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  1. #1
    Kjeldebu is offline Newbie
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    Default Forgot vs Have forgotten

    Hi,

    This one's been puzzling me for a little while.

    I leave home with my kids for school and forget my keys. On the way to school I feel my pockets and say to my son:

    No luck, I have forgotten my keys

    or

    No luck, I forgot my keys at home

    Cambridge grammar of English tells me I should use the former, (different time frame,...). But somehow I tend to use the latter.

    Anyone?

    Thanks

    Jonathan

  2. #2
    HanibalII is offline Member
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    Default Re: Forgot vs Have forgotten

    Quote Originally Posted by Kjeldebu View Post
    Hi,

    This one's been puzzling me for a little while.

    I leave home with my kids for school and forget my keys. On the way to school I feel my pockets and say to my son:

    No luck, I have forgotten my keys

    or

    No luck, I forgot my keys at home

    Cambridge grammar of English tells me I should use the former, (different time frame,...). But somehow I tend to use the latter.

    Anyone?

    Thanks

    Jonathan

    Hi.

    To me, both sound natural. But I would say 'I've forgotten my keys.." Not a large difference, but that's just me.

    But while 'I forgot my keys at home' sounds quite natural, I'd hear 'I've forgotten my keys' more frequently. Especially if it's in the morning and you're on the way out the door. Right after leaving the house, I don't think you'd say 'I forgot my keys at home'.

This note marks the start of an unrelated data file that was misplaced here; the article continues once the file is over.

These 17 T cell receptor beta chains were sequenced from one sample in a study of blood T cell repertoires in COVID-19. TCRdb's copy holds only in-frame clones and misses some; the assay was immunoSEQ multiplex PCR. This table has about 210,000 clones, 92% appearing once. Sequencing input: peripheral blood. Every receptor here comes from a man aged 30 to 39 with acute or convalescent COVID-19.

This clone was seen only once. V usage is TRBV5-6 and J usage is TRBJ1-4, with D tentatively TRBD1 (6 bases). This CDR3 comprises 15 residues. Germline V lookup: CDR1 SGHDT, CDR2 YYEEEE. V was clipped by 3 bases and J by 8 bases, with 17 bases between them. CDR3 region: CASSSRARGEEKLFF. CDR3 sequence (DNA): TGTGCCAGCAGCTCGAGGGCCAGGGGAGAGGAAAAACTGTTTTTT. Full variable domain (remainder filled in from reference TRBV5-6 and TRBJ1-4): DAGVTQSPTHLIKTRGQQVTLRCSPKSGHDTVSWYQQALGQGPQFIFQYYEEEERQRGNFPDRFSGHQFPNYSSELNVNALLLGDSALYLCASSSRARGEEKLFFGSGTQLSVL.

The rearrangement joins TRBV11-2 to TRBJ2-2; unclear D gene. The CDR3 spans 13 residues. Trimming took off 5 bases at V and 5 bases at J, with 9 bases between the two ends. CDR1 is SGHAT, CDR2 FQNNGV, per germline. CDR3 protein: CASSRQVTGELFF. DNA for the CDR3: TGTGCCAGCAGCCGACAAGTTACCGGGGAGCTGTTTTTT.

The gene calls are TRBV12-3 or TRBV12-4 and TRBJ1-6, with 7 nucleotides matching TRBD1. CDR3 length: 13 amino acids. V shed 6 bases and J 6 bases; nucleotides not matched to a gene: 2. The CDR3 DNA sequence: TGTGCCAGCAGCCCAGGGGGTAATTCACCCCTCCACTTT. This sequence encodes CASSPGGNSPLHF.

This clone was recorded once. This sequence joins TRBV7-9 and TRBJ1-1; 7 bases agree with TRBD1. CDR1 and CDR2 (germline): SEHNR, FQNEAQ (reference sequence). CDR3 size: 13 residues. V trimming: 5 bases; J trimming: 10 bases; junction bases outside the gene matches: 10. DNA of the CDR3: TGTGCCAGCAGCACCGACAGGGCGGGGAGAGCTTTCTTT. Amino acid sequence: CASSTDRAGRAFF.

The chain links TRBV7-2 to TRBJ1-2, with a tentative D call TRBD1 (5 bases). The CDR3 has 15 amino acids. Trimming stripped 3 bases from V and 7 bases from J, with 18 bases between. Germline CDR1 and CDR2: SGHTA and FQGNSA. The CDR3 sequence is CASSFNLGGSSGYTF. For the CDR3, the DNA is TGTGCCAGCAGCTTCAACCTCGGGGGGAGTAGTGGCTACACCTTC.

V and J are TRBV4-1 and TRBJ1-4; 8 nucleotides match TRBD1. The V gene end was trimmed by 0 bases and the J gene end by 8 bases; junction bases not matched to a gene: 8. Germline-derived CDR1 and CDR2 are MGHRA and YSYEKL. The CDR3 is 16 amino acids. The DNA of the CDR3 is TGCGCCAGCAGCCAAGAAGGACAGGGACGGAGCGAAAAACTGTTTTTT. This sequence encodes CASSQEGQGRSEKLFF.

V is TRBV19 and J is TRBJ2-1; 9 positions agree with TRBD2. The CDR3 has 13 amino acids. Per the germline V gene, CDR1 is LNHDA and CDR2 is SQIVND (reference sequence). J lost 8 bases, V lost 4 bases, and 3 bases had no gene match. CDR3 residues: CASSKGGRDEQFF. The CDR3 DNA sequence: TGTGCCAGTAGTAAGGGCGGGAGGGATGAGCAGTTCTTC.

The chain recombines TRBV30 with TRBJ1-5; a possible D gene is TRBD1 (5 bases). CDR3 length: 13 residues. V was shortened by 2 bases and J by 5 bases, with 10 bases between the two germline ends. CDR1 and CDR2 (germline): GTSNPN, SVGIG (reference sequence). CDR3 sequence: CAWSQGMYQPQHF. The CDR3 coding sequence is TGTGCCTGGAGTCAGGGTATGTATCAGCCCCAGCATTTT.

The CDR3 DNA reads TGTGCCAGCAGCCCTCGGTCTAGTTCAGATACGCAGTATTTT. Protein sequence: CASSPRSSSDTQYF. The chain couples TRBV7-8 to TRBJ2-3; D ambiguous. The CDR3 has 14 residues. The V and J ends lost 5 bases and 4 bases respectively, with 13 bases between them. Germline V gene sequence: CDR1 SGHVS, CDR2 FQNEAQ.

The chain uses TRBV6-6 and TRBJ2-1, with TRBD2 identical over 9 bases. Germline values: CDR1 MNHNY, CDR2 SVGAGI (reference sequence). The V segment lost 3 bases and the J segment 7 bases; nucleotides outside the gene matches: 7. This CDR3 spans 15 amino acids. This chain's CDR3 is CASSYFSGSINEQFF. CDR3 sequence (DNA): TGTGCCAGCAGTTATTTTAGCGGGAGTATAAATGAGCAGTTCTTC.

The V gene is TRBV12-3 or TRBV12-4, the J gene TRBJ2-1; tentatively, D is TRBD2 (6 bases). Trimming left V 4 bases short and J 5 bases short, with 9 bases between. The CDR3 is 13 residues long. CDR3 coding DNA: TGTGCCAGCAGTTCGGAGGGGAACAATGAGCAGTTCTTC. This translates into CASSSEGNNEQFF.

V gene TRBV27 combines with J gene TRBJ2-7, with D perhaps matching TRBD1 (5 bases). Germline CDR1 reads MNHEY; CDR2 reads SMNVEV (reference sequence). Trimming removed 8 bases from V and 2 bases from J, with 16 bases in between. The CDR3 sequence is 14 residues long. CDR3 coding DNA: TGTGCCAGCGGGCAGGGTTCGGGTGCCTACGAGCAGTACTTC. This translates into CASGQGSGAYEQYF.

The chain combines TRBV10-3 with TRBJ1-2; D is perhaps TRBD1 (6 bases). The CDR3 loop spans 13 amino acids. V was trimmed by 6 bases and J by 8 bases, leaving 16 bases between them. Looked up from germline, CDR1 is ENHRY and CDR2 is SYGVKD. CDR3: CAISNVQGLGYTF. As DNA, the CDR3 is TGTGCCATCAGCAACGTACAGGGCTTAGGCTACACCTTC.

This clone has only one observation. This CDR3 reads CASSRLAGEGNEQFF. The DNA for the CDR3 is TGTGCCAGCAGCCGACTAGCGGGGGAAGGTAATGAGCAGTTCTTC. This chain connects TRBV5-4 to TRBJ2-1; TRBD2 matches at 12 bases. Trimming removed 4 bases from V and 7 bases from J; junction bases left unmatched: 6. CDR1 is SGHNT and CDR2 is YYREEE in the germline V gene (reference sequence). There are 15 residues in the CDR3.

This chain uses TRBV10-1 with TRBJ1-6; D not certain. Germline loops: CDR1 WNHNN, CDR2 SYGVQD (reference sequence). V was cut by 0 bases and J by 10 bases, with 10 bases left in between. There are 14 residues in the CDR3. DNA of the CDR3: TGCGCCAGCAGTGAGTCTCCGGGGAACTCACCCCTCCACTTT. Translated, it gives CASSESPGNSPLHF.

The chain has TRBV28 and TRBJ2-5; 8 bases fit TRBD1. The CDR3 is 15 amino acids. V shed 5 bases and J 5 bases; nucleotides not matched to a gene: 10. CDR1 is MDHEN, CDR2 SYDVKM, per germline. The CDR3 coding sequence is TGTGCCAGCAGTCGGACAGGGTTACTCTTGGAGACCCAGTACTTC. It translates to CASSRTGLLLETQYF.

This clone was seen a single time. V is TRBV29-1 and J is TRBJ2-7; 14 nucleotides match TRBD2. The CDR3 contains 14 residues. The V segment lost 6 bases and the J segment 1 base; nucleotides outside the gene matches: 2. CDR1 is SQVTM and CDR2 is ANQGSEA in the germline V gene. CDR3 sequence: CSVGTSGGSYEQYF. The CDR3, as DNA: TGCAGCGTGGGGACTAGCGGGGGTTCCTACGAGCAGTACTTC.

But again, that's just me.
    I'm not a teacher yet, but I am studying a Bachelor of Education with an English Literature major at Charles Sturt University, in NSW, Australia.

  3. #3
    Kjeldebu is offline Newbie
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    Default Re: Forgot vs Have forgotten

    Thanks Haniball,

    That makes sense.

    J

  4. #4
    Rover_KE is offline Moderator
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    Default Re: Forgot vs Have forgotten

    To this BeE speaker, 'I forgot my keys at home' sounds most unnatural.

    I'd say 'I've left my keys at home.'

    Have you qualified as a teacher yet, HanibalII?

    Rover

  5. #5
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    englishhobby is offline Senior Member
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    Default Re: Forgot vs Have forgotten

    And will both variants do in the following context:
    What does this word mean? - I forgot (I've forgotten).
    ?
    If I were a native speaker of English, I would never shut up. :-)

  6. #6
    Kjeldebu is offline Newbie
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    Default Re: Forgot vs Have forgotten

    Quote Originally Posted by Rover_KE View Post

    I'd say 'I've left my keys at home.'
    OK, but wat goes through my mind at that point is I really just forgot to pocket them on my way out. So I'm explaining this to the kids.

  7. #7
    HanibalII is offline Member
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    Default Re: Forgot vs Have forgotten

    Quote Originally Posted by Rover_KE View Post
    To this BeE speaker, 'I forgot my keys at home' sounds most unnatural.

    I'd say 'I've left my keys at home.'

    Have you qualified as a teacher yet, HanibalII?

    Rover

    No. I haven't yet, and yes, it is stated every time I post.
    I'm not a teacher yet, but I am studying a Bachelor of Education with an English Literature major at Charles Sturt University, in NSW, Australia.

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